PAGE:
Covid-19 (Coronavirus) Business Update: Click here to find out more

What’s IR35 got to do with Solicitors?

Most traditional firms of Solicitors will employ their people on a permanent basis, with peaks in demand or absences being covered by temporary team members on occasion. Most traditional firms of Solicitors won’t therefore be giving much thought to IR35 legislation, unless their clients ask them for advice on the subject. But in the evolving world of new model law firms such as nexa, “Off Payroll” legislation such as IR35 is a little more taxing (ahem)!

IR35 needs little introduction, but in essence it is the government’s attempt to ensure that workers who provide services through a limited company, but who as a matter of fact would have been an employee if they were providing their services directly to the client, pay broadly the same tax and National Insurance contributions as employees.

You’ll notice that this scenario could apply to Consultants engaged by a new model law firm. At nexa, for example, our Consultant lawyers provide their services through a limited company to nexa law, and as a firm we contract with the clients for the provision of those services. On the face of it, you might think this is exactly the type of arrangement which IR35 set out to prohibit. But the nature of the relationship between nexa and its lawyers bears closer scrutiny.

IR35 does not seek to prevent genuine contractors in business on their own account from contracting through a limited liability entity. It’s designed to ensure that people do not use companies to disguise their remuneration when it should otherwise have been earned through PAYE. In order to establish whether a relationship is one of employment or genuine contractor, it’s necessary to look to common law for the accepted test of employment status. Employment relationships have these characteristics:

Control: what degree of control does the client have over what, how, when and where the worker completes the work?

Substitution: is personal service by the worker required, or can the worker send a substitute in their place?

Mutuality of obligation: describes the extent to which the ‘employer’ is obliged to offer work, and the worker is obligated to accept it.

At nexa, we don’t specify when, where or how you work. We do require that you comply with your regulatory requirements to the SRA, but such a factor is a neutral indicator when it comes to assessing employment status. Put simply, whether employee or contractor you cannot contract yourself out of a professional obligation. As a Consultant at nexa you are the Director of your own business and are therefore entitled to employ or provide people to support you to carry out your work, or indeed substitute yourself by referring work to another nexa Consultant.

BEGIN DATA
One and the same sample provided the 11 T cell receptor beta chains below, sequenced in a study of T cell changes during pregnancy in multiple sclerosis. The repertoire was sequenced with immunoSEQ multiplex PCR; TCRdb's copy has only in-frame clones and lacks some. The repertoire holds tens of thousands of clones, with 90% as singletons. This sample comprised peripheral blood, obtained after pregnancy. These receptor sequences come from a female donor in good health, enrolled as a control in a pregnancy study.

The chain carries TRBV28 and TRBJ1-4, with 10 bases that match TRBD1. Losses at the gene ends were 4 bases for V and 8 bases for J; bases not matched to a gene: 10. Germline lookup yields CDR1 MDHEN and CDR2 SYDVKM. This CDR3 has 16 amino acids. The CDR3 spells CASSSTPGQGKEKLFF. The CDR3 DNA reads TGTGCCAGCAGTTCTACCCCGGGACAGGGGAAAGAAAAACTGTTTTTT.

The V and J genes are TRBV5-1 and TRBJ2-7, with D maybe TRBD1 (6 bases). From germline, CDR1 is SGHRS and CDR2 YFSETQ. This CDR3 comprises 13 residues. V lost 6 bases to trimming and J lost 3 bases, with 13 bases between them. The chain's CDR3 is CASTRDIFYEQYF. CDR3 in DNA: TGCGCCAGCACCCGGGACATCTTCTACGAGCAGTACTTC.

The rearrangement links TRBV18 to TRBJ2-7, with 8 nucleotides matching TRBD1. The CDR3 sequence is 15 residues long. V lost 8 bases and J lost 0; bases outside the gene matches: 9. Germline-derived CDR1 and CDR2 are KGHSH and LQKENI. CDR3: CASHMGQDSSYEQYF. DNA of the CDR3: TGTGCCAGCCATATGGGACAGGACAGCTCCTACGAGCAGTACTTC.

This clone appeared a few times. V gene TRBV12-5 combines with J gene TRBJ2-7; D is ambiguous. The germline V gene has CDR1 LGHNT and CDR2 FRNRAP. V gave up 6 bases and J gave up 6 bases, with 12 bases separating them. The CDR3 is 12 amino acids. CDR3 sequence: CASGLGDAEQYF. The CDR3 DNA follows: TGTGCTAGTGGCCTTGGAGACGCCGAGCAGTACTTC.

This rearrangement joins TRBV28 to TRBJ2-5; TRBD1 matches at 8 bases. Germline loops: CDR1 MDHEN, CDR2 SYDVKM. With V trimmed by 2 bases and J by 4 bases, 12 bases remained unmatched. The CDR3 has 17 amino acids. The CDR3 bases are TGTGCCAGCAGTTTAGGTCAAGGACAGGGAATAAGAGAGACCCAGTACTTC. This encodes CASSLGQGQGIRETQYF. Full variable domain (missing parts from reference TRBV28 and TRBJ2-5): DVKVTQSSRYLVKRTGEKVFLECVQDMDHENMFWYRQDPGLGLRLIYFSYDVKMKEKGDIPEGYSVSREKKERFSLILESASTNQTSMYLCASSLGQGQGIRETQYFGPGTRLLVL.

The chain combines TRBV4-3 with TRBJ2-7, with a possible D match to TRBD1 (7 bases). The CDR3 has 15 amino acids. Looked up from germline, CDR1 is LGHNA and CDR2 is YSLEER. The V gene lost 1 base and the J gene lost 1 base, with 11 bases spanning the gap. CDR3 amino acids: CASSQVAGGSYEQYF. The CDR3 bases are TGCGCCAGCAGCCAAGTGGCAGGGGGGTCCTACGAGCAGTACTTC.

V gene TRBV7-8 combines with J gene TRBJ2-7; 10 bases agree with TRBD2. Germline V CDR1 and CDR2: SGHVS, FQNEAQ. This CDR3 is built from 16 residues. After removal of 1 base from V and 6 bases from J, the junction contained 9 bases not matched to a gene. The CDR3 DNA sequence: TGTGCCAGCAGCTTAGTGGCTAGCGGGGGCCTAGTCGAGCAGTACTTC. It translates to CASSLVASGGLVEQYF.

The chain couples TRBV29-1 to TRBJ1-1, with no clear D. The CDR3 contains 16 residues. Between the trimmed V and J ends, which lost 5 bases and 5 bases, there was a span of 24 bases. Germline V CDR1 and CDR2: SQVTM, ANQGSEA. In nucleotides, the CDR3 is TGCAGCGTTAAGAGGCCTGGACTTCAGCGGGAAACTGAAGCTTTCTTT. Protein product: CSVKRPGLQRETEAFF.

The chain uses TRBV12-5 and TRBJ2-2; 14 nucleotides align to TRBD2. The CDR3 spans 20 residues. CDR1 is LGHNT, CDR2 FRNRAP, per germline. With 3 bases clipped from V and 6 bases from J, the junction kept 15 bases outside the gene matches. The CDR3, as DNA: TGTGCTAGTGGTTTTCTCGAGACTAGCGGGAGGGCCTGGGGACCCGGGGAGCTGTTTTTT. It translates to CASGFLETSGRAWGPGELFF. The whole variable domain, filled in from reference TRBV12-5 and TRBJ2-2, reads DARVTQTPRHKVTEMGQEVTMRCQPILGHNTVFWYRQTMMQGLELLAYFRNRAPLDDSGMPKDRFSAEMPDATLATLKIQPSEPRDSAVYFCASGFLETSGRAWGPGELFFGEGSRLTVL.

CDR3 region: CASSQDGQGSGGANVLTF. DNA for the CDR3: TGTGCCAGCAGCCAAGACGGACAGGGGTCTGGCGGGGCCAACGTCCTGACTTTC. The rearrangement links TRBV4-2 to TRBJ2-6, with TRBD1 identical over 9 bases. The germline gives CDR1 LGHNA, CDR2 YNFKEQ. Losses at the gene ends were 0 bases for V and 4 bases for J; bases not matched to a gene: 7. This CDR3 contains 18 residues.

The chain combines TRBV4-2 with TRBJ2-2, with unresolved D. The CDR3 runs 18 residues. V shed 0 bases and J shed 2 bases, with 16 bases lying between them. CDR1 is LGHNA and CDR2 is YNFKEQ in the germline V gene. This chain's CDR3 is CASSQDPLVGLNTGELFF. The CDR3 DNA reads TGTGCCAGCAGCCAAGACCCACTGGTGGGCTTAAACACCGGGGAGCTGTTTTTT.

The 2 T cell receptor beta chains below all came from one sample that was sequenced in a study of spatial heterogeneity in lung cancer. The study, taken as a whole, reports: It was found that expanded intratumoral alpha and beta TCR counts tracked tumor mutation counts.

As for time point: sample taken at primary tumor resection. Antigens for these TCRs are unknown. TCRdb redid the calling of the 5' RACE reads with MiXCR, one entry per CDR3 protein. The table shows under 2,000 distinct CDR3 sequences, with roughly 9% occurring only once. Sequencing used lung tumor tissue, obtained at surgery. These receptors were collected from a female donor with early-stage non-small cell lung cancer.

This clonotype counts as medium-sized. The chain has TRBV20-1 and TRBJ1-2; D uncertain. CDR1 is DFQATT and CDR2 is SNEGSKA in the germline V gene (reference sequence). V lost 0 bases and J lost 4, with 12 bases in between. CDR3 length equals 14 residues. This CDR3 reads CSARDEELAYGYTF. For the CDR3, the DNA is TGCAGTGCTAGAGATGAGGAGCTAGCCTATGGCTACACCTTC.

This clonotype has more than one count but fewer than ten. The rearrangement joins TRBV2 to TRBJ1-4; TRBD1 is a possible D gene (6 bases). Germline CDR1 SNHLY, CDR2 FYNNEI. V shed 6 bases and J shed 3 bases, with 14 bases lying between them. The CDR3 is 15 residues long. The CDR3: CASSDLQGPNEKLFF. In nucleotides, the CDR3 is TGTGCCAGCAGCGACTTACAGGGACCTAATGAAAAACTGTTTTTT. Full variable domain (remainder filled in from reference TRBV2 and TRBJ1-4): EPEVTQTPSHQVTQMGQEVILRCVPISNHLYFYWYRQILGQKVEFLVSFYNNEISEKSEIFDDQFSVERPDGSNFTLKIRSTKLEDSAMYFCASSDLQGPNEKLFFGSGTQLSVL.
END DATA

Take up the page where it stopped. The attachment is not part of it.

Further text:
Certainly, there is no guarantee of winning clients or getting work as a Consultant at nexa. Wo do refer matters to our Consultants on occasion, but there is no obligation to accept any work that’s offered to you. In fact, you have total freedom to pick and choose the work you do and for which clients. More than that, we anticipate you that will find and build most of the relationships which you need to thrive as a Consultant Solicitor.

In addition to the employment test, there are other characteristics of the relationship to be considered, such as whether as a Consultant you take a genuine financial risk, or whether you are effectively paid a salary by another means. At nexa, we are a good fit for entrepreneurial Solicitors who are able to build their own business under our brand. There’s certainly no guaranteed success, but those committed to building their practice and growing their income do very well under our model.

So, if IR35 was making you doubt whether the Consultant route was right for you, we’d say you should have little concern. But ultimately the decision as to whether you consider yourself to be an employee or a genuine contractor is one that you must make. Under IR35, nexa is classified as a “small” entity and as such it is our Consultants who must decide whether they are in fact true contractors. In larger enterprises, the determination must be made by the business itself rather than the contractor.

Whilst making your own determination may sound like a big responsibility, we believe you’d rather have the freedom to determine your own way of working. Compare that to the position of the larger new model firms out there; some of which we suspect are having difficult conversations with their Consultants about whether they are truly in business on their own account, or in fact employees by another name.

If you want to run your own practice with nexa’s support, get in touch with Eliot Hibbert today using eliot.hibbert@nexa.law